Damon Cortesi's blog

Musings of an entrepreneur.

Decimal Math in Shell Scripts

| Comments

I was reading about inserting random delays in cron jobs and was surprised when I saw this code to get a random number:

# Grab a random value between 0-240.
while [ $value -gt 240 ] ; do

I thought, there’s got to be a better way to get a random number within a specific range. I mean, that kind of seems like a waste of CPU cycles, particularly when $RANDOM can be anywhere in between 0 and 32767. And a quick test verified that was exactly the case. On average (out of 500 samples), using that method to get a random number below 240 requires 134 attempts. Not a horrid performance impact, but enough to get my anal retentive brain in a twist.

My first thought was to use the expr command to do some simple math to properly adjust the $RANDOM variable into the desired range. But soon enough, I realized the expr only deals with integers…bummer. Looking around to see what else I could use for decimal math, I eventually came across the dc command - a reverse-polish desk calculator:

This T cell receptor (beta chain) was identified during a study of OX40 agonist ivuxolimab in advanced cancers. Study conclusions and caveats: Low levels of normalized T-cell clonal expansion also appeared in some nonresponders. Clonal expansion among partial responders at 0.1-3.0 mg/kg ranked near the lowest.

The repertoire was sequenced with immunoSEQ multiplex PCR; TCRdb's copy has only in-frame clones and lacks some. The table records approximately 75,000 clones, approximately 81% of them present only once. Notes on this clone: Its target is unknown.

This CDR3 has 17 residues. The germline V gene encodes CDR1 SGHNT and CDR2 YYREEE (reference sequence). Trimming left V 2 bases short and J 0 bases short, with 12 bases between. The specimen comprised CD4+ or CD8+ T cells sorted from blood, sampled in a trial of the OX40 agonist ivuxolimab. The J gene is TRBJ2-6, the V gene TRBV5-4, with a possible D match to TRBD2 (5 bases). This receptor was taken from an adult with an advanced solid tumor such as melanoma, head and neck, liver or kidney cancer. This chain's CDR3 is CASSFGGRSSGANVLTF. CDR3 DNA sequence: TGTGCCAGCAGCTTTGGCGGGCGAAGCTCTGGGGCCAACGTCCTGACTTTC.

echo -e "6\nk\n$RANDOM\n32767\n/\n1\nk\n240\n*\np" | dc | cut -f1 -d.

This definitely seems to be faster.

time echo -e “6\nk\n$RANDOM\n32767\n/\n1\nk\n240\n*\np” | dc | cut -f1 -d. 104 real 0m0.003s user 0m0.003s sys 0m0.002s COUNT=0; time while [ $RANDOM -gt 240 ]; do COUNT=`expr $COUNT + 1`; done; echo $COUNT real 0m0.445s user 0m0.158s sys 0m0.297s 295

Update: After pondering the comment below, I realized this can be done in bash by using factors of 100 to resolve the integer math issue. There are several ways to do this, but here are a couple options:

RAND1=`expr $RANDOM \* 100`; FACTOR=`expr $RAND1 \/ 32767`; DIV=`expr $FACTOR \* 240`; RESULT=`expr $DIV \/ 100`;
expr $(expr $(expr $(expr 9264 \* 100) \/ 32767) \* 240) \/ 100

They appear to take about the same time, around 0.050s real time and 0.015s sys time.